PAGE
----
LACKAWANNA, N.Y. (AP) -- The 25-year effort to elevate to sainthood a beloved Buffalo-area priest known as the "Padre of the Poor" has so far cost upward of $100,000, and plans are in the works to raise hundreds of thousands more.
Even the most fervent supporters of the Rev. Nelson Baker acknowledge it's an amount that probably would have made the humble servant of the needy uncomfortable.
But such canonization expenses are not unusual in the Roman Catholic Church, experts say, and are gaining new attention in the "poor church for the poor" envisioned by Pope Francis.
Monsignor Paul Burkard is shepherding efforts to bank an additional $250,000 for anticipated ceremonies and other future expenses. He believes the outlays so far for lawyers, printing, research and travel has been well spent, even in a former steel city diocese that is closing struggling schools and churches.
"I think Father Baker would probably be embarrassed that anybody would spend that much time or money to showcase him," Burkard said. "But in the long run, it actually helps the poor because more publicity about Father Baker means more people know about him and contribute to our charitable works here."
Burkard said the ongoing attention to Baker, who died in 1936 at 95, has already helped the social services agencies that continue to operate here in his name, drawing donations from all over the country and beyond. He said the Baker Victory Services' dental clinic alone provided more than 21,000 procedures last year, many for disabled children.
But canonization is an arduous, expensive process that has tended to favor larger religious orders that have the resources and know-how to navigate it.
It's something the Vatican seems to be acknowledging with a new, undisclosed "reference" price, announced this month, which those officially guiding causes will have to abide by. Cardinal Angelo Amato, head of the Vatican's saint-making office, said it is intended to inspire "a sense of simplicity and fairness."
"They're trying to drop the price and trying to make it easier financially for different groups who support different saints to move their causes ahead," said the Rev. James Martin, a Jesuit priest in New York City and author of "My Life with the Saints."
Baker was a Civil War veteran who co-owned a feed and grain business before being ordained a priest in 1876. Embracing society's neediest, he expanded his Lackawanna church's charitable mission, improving its orphanages and opening a school, a home for unwed mothers and infants, and a hospital. In thanks, Baker built a dazzling shrine to Our Lady of Victory, a basilica that draws 2,000 visitors a month.
The Congregation of the Causes of Saints approved the initiation of Baker's cause in 1987, and in 2011, Pope Benedict XVI declared him venerable, the first step in a three-part process. The first of two miracles that must be attributed to Baker before he can be canonized is now undergoing a painstakingly thorough review involving input from doctors and other experts.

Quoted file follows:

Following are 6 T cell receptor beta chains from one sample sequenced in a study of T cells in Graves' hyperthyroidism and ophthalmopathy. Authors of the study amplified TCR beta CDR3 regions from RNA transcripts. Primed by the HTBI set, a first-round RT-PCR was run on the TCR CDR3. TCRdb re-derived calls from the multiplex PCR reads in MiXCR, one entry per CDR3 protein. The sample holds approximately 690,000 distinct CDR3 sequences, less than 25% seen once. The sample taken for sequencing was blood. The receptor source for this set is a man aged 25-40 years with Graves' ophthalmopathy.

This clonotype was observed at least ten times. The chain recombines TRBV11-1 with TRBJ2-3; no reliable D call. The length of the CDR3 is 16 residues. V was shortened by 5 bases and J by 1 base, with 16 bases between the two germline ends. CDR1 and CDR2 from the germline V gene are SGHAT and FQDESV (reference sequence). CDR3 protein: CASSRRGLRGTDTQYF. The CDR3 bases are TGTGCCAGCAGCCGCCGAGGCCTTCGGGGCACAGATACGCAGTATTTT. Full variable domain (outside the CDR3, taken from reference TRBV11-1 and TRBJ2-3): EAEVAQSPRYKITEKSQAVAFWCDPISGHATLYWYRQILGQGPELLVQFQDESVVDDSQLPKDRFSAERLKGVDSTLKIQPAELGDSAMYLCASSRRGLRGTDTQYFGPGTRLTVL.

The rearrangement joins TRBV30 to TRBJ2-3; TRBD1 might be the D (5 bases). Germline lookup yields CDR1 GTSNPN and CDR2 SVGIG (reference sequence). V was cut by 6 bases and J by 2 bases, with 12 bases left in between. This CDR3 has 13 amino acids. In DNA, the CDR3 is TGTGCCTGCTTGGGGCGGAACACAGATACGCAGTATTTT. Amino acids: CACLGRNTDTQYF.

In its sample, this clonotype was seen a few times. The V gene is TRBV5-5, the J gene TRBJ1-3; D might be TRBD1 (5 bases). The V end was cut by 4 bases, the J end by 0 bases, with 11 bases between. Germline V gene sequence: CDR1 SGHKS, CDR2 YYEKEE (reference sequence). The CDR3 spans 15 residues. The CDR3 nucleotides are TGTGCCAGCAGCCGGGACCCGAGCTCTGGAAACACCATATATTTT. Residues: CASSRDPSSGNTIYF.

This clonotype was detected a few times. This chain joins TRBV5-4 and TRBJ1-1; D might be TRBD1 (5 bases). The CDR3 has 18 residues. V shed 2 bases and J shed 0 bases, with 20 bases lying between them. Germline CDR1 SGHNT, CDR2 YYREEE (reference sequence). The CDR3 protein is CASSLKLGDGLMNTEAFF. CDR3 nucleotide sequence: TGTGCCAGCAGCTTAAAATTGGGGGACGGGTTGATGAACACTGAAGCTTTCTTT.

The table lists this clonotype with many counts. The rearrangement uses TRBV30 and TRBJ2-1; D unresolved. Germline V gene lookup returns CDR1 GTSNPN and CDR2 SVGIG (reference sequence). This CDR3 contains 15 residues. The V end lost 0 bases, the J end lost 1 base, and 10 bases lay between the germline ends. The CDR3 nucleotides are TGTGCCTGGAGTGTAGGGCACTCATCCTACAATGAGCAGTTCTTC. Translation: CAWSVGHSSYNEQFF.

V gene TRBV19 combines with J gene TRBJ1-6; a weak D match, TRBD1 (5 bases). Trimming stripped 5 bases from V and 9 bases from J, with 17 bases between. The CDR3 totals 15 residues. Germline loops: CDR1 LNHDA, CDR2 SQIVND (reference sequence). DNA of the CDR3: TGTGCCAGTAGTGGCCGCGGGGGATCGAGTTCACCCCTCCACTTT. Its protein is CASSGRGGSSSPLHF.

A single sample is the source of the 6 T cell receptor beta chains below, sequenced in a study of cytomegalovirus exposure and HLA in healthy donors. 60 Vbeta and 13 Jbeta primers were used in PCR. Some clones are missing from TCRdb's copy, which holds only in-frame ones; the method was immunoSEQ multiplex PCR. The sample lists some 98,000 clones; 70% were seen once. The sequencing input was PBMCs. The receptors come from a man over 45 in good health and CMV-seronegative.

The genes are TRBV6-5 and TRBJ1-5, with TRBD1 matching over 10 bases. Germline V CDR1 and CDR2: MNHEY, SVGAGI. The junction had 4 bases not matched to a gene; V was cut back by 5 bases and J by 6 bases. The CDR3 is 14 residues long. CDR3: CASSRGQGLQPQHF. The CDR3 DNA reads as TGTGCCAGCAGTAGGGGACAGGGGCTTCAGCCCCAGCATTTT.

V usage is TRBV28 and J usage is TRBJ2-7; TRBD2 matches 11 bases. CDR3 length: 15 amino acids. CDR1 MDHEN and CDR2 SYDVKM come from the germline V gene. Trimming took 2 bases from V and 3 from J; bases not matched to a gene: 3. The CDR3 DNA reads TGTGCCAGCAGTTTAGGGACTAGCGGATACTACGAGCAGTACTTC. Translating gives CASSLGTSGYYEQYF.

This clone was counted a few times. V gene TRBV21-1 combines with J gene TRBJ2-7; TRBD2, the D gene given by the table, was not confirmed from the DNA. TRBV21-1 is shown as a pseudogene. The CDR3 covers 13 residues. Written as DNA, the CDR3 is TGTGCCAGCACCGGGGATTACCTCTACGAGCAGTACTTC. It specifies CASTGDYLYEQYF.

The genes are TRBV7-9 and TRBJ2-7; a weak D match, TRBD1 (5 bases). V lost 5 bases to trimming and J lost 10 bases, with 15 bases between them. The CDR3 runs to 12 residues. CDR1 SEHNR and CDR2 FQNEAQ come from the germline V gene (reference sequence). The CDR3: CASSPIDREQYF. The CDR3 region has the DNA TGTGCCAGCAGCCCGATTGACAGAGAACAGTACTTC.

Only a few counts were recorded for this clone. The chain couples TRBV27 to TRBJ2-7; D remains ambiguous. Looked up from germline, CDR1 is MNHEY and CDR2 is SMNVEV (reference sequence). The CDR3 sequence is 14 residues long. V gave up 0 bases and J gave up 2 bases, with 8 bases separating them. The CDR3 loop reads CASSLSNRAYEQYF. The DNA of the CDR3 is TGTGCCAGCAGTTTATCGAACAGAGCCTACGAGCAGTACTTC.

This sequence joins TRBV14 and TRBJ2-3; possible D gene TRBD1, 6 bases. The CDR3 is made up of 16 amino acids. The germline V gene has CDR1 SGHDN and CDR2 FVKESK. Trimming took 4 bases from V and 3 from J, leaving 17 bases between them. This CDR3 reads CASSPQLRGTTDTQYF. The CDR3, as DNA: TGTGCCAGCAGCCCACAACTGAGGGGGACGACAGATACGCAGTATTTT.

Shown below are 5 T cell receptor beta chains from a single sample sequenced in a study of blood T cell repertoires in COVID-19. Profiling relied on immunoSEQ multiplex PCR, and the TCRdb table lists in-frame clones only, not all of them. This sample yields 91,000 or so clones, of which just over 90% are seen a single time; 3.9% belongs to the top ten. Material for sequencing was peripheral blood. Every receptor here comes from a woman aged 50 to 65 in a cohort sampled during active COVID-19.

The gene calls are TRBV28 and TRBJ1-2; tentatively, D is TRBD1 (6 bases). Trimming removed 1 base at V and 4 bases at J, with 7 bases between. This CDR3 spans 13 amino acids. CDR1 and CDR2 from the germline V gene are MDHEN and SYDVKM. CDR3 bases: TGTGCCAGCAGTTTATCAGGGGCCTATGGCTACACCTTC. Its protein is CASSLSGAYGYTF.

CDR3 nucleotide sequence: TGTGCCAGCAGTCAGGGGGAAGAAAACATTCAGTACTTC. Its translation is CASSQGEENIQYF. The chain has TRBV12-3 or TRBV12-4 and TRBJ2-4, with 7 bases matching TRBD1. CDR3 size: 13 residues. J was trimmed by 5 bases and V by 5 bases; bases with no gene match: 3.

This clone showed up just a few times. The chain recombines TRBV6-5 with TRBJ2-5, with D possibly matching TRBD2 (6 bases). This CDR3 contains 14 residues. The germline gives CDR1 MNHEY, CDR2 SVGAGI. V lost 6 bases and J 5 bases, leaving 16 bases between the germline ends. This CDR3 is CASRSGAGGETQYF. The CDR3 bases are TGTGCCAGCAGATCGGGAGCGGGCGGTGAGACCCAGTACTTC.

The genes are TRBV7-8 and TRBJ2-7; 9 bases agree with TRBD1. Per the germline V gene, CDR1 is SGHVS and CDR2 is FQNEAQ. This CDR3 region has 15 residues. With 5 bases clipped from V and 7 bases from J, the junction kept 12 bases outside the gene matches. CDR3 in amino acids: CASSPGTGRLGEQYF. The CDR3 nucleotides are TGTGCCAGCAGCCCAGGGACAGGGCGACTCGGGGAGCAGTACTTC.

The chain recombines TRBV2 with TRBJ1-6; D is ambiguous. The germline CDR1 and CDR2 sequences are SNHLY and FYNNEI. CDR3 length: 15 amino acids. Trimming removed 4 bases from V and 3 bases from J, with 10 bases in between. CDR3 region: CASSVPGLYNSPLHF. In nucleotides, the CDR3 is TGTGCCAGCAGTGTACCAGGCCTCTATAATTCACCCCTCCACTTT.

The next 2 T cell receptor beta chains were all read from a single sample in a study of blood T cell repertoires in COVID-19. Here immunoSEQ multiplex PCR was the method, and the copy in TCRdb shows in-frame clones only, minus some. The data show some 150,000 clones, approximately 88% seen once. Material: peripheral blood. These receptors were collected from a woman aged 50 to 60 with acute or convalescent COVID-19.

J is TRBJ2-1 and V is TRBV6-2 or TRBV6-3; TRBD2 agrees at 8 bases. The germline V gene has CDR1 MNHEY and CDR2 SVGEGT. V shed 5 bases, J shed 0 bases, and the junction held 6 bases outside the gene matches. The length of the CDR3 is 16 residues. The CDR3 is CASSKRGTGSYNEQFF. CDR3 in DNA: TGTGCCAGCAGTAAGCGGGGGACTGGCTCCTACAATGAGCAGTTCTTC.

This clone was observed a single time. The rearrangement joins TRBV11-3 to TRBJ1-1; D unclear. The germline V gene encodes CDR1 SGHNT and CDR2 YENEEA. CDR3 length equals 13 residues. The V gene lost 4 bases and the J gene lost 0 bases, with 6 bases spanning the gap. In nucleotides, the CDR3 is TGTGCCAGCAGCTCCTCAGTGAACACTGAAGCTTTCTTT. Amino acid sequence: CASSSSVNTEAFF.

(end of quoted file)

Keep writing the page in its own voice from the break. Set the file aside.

Burkard said he is not allowed to disclose the nominated miracle. Countless people have attributed everything from sobriety to recovery from car accidents to intercession by Baker.
Many attribute the sudden 2005 awakening of a brain-injured Buffalo firefighter from nearly a decade in a vegetative state to Baker. Firefighter Don Herbert had been living in Father Baker Manor, a nursing home, and there were family prayers to the priest for his recovery. Before Herbert unexpectedly became lucid and began to speak, there had been medications and prayers to others -- which would have made Baker's intervention difficult to prove. Herbert's recovery was short-lived, and he died in 2006.
The expenses began with Baker's acceptance as a candidate for sainthood, leading to a yearslong research effort during which thousands of pages of material on his life and work were gathered and distilled into the 1,100-page Positio, a required position paper that was written and rewritten, printed, bound, translated into Italian and submitted to Rome.
For years, the parish has kept a Vatican-certified canon lawyer on retainer, at around $10,000 a year, to represent the cause overseas, and Burkard travels to Rome once or twice a year for progress meetings.
Supporters of the cause of Sister Miriam Teresa Demjanovich in New Jersey say if it were not for a Bayonne, N.J., woman's gift, which grew to about $200,000 over 50 years of wise investing, the road to sainthood that began in the 1940s would be rockier, especially in difficult financial times when parish and community need is great.
"This woman did raise money and restricted it for that use, so we don't have a lot of choice about just taking and distributing it in a different way," said Sister Mary Canavan of the Sister Miriam Teresa League of Prayer. "Maybe that was providential in God's design for this whole thing. In a sense, it was taken out of our hands."
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